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Mortgage Rates (6/27/2010 - The Week Ahead)

June 28th, 2010 11:30 AM by Lehel S.

This week brings us the release of five economic reports for the markets to digest, but four of them are considered to be important and one of those four is arguably the most influential report we see each month. There is relevant data being released each day except Wednesday, so it will likely be an active week for mortgage rates.

May's Personal Income and Outlays data will be posted early tomorrow morning. This report gives us an indication of consumer ability to spend and current spending activity. They are important because consumer spending makes up two-thirds of the U.S. economy. If consumer income is rising, they have more money to spend each month. Analysts are expecting to see an increase of 0.5% in income and a 0.1% rise in the spending portion of the report. Smaller than expected increases should be good news for the bond market and mortgage rates.

June's Consumer Confidence Index (CCI) is the second report of the we ek. It will be posted late Tuesday morning. It is important to the financial markets because it measures consumer willingness to spend. If consumers are more confident about their own financial situations, they are likely more apt to make large purchases in the near future. If it shows a sizable increase in confidence from last month, we can expect to see the bond market falter and mortgage rates rise slightly. Current forecasts are calling for a reading of 62.0, down from last month's 63.3 reading.

The Institute of Supply Management (ISM) will release their manufacturing index for June late Thursday morning. This index measures manufacturer sentiment by surveying trade executives on current business conditions. A reading above 50 means that more surveyed executives felt business improved during the month than those who felt it had worsened. Analysts are expecting a reading of 59.0. That would indicate that manufacturers felt business worsened from the previous m onth, when we saw a 59.7 reading. Good news for bonds and mortgage rates would be a weaker than expected reading.

The remaining two reports will be released Friday morning. The Labor Department will post June's unemployment rate, number of new payrolls added or lost and average hourly earnings early Friday morning. These are considered to be very important readings of the employment sector and can have a huge impact on the financial markets. The ideal scenario for the bond market is rising unemployment, a large decline in payrolls and no change in earnings. Weaker than expected readings would likely help boost bond prices and lower mortgage rates Friday. However, stronger than expected readings could be extremely detrimental to mortgage pricing. Analysts are expecting to see the unemployment rate rise 0.1% to 9.8%, with 100,000 jobs lost and a 0.1% rise in earnings.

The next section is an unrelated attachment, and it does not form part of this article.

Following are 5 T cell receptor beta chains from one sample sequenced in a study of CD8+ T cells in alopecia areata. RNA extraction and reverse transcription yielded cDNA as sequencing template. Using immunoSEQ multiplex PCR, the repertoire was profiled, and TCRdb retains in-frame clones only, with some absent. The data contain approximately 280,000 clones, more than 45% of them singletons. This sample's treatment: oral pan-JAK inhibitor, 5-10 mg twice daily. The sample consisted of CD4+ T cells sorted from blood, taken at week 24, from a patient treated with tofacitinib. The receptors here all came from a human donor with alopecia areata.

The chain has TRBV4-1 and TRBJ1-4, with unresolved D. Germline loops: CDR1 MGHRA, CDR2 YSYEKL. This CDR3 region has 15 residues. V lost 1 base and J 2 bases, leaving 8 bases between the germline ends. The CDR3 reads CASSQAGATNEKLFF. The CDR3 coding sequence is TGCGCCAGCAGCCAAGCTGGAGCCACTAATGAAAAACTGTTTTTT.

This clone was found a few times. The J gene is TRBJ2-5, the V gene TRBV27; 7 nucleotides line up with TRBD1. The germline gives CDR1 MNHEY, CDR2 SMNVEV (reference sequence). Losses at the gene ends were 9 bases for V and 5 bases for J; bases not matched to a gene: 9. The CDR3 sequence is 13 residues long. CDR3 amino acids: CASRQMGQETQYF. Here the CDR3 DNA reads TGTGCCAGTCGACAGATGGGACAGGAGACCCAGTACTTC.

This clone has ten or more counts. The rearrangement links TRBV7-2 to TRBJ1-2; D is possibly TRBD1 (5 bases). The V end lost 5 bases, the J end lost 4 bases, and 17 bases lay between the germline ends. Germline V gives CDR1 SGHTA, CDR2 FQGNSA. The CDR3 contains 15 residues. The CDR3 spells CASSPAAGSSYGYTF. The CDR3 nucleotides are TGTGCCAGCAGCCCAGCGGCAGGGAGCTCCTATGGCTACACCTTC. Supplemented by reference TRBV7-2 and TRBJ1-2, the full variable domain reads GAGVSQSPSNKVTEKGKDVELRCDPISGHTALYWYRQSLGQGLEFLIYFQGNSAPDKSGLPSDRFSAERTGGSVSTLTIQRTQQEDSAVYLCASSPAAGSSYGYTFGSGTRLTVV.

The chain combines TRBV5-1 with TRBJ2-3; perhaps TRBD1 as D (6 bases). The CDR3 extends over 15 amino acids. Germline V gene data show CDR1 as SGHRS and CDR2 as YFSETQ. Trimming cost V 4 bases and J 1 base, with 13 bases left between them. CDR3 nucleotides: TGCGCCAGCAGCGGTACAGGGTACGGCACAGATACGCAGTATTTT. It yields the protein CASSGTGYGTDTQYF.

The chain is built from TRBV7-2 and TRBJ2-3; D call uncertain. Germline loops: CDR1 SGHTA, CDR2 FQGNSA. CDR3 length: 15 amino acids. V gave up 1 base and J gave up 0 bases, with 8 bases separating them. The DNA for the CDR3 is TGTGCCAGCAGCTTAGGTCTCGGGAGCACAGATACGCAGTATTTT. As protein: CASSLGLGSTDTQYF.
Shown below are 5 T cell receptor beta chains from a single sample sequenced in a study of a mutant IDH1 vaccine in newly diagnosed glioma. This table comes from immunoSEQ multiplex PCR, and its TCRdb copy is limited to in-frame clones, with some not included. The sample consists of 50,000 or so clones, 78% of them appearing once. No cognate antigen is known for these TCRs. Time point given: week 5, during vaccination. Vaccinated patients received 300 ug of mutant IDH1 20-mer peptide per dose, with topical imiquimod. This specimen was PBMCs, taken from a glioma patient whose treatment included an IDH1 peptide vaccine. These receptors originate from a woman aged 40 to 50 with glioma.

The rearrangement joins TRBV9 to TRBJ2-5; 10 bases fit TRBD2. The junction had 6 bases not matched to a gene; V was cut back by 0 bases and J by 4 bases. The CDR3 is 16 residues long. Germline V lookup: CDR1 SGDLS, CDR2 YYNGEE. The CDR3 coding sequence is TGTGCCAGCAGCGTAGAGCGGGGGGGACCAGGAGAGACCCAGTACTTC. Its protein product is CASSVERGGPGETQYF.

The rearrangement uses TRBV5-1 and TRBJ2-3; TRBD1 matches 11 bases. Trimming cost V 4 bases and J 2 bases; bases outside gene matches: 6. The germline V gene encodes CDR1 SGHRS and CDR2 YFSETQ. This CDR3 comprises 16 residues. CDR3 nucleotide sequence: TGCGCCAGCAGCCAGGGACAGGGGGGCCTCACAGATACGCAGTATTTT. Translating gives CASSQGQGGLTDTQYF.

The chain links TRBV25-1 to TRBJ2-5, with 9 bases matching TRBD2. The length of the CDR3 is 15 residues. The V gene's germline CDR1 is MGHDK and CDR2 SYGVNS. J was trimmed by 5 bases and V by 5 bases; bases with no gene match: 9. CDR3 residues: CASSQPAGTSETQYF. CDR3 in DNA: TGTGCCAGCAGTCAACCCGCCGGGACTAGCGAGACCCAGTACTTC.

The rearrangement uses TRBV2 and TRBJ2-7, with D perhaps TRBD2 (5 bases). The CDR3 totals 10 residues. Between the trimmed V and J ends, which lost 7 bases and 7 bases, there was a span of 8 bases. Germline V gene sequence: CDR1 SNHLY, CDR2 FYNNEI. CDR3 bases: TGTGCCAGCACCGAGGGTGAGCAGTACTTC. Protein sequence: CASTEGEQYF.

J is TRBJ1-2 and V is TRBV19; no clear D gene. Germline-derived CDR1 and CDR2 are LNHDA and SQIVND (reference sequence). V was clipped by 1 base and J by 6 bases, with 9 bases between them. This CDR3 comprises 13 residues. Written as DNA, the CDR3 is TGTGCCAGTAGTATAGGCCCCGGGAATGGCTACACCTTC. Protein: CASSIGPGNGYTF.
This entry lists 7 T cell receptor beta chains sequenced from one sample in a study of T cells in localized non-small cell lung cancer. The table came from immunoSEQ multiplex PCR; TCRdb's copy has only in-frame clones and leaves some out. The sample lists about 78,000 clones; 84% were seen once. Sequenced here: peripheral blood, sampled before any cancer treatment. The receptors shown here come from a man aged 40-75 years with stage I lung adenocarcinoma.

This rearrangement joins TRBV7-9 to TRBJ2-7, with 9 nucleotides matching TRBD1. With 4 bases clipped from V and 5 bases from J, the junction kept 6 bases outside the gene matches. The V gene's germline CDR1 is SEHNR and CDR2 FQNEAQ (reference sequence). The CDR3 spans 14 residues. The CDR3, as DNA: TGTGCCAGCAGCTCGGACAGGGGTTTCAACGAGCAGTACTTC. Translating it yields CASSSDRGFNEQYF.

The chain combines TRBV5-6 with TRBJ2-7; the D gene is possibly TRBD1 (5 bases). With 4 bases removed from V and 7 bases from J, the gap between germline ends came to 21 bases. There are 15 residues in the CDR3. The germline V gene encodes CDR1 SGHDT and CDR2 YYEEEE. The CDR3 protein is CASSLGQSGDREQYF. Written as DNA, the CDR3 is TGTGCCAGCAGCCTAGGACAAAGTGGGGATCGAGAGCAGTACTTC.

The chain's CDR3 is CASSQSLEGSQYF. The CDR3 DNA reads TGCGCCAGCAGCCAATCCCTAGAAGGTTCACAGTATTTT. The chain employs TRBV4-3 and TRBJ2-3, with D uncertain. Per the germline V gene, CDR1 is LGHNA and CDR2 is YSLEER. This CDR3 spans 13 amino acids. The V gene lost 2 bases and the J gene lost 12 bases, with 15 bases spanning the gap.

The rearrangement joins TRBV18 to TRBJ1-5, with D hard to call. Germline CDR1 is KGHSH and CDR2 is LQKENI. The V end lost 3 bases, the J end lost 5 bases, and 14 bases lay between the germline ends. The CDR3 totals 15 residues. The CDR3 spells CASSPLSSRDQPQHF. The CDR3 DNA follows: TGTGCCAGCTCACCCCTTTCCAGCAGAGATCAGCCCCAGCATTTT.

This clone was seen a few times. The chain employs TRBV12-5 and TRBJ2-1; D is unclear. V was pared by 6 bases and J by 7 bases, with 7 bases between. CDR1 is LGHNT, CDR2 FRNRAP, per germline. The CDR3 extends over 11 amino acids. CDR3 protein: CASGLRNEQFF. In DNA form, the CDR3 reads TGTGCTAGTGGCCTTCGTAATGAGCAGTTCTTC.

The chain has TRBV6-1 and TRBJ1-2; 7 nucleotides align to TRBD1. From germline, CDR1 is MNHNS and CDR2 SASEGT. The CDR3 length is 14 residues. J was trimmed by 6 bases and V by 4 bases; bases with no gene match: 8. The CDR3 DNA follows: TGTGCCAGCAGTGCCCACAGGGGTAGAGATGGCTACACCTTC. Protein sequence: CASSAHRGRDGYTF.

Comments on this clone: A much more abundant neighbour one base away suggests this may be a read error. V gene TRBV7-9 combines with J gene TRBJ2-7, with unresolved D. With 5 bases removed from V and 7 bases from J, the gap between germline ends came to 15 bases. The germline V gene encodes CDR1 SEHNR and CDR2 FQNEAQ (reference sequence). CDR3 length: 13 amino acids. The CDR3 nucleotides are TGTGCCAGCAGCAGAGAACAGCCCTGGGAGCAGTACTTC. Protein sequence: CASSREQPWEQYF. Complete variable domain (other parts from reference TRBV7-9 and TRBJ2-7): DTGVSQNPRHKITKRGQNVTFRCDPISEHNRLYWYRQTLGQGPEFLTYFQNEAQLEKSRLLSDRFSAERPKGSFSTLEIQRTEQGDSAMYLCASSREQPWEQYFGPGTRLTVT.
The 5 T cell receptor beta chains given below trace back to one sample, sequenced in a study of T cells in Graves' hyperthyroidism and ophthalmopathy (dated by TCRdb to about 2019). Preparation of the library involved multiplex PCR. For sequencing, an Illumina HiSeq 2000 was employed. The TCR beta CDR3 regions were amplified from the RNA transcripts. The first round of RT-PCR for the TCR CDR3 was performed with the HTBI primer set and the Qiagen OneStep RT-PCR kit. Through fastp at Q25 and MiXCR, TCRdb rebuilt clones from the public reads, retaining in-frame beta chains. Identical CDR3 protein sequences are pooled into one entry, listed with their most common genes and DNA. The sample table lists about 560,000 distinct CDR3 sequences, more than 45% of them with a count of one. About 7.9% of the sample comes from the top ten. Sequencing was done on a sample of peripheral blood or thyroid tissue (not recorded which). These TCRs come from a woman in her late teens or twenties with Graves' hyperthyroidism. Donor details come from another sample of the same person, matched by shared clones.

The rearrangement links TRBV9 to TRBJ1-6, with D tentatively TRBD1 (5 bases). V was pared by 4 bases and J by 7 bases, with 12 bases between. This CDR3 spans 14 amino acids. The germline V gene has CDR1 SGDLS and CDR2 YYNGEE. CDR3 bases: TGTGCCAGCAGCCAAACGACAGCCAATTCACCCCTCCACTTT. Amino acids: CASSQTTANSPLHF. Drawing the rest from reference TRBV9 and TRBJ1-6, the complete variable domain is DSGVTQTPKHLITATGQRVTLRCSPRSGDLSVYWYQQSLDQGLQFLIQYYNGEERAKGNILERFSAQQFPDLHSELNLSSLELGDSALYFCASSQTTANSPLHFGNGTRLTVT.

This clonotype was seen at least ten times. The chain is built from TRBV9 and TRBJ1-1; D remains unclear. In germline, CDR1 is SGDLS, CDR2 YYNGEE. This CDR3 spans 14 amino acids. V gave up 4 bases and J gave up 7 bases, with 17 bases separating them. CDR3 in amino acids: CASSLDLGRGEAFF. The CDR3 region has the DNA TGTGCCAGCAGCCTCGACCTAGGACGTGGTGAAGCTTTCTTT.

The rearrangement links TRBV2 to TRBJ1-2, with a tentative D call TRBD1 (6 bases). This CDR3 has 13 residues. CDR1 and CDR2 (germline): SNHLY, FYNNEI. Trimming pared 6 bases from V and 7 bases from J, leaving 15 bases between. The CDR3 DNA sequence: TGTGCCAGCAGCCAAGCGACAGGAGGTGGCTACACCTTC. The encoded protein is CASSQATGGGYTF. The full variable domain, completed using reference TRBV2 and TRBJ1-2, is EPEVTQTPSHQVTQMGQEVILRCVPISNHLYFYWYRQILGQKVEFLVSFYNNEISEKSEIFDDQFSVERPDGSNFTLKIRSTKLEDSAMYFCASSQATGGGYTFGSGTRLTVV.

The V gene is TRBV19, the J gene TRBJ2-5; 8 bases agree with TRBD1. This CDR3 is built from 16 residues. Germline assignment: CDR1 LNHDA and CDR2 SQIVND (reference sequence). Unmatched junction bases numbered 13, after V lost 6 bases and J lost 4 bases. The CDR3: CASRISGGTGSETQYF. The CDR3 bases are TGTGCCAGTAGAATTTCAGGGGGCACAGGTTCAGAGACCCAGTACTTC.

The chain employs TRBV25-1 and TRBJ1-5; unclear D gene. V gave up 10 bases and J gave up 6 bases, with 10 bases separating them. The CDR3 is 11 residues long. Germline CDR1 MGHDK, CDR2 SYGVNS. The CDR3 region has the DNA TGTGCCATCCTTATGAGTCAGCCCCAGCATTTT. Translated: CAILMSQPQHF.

The Commerce Department will post May's Factory Orders data late Friday morning, which i s similar to the Durable Goods Orders report that was released last week. The biggest difference is that this week's report covers both durable and non-durable goods. It usually doesn't have as much of an impact on the bond market as the durable goods data does, but can lead to changes in mortgage pricing if it varies greatly from forecasts because it measures manufacturing sector strength. Current expectations are showing a 0.7% decline in new orders from April's levels. A larger decline in orders would be considered good news for the bond market and could help lower mortgage rates slightly Friday. However, the employment data is much more important to the markets than this report is.

Overall, Tuesday and Thursday's data should bring some volatility in trading and mortgage rates, but Friday's Employment report is definitely the most important of the week. Its impact can single-handedly lead to an improvement or increase in mortgage rates for the week. Next Monday is when the Independence Day holiday will be recognized. There is no early close for the bond market Friday ahead of it, but it will probably be a light afternoon in trading as traders head home for the long weekend. This could lead to additional volatility during morning trading, particularly with the Employment report being posted. So, I strongly recommend that you maintain contact with your mortgage professional if still floating an interest rate.

If I were considering financing/refinancing a home, I would.... Lock if my closing was taking place within 7 days... Lock if my closing was taking place between 8 and 20 days... Float if my closing was taking place between 21 and 60 days... Float if my closing was taking place over 60 days from now... This is only my opinion of what I would do if I were financing a home. It is only an opinion and cannot be guaranteed to be in the best interest of all/any other borrowers. 
Posted in:General
Posted by Lehel S. on June 28th, 2010 11:30 AM



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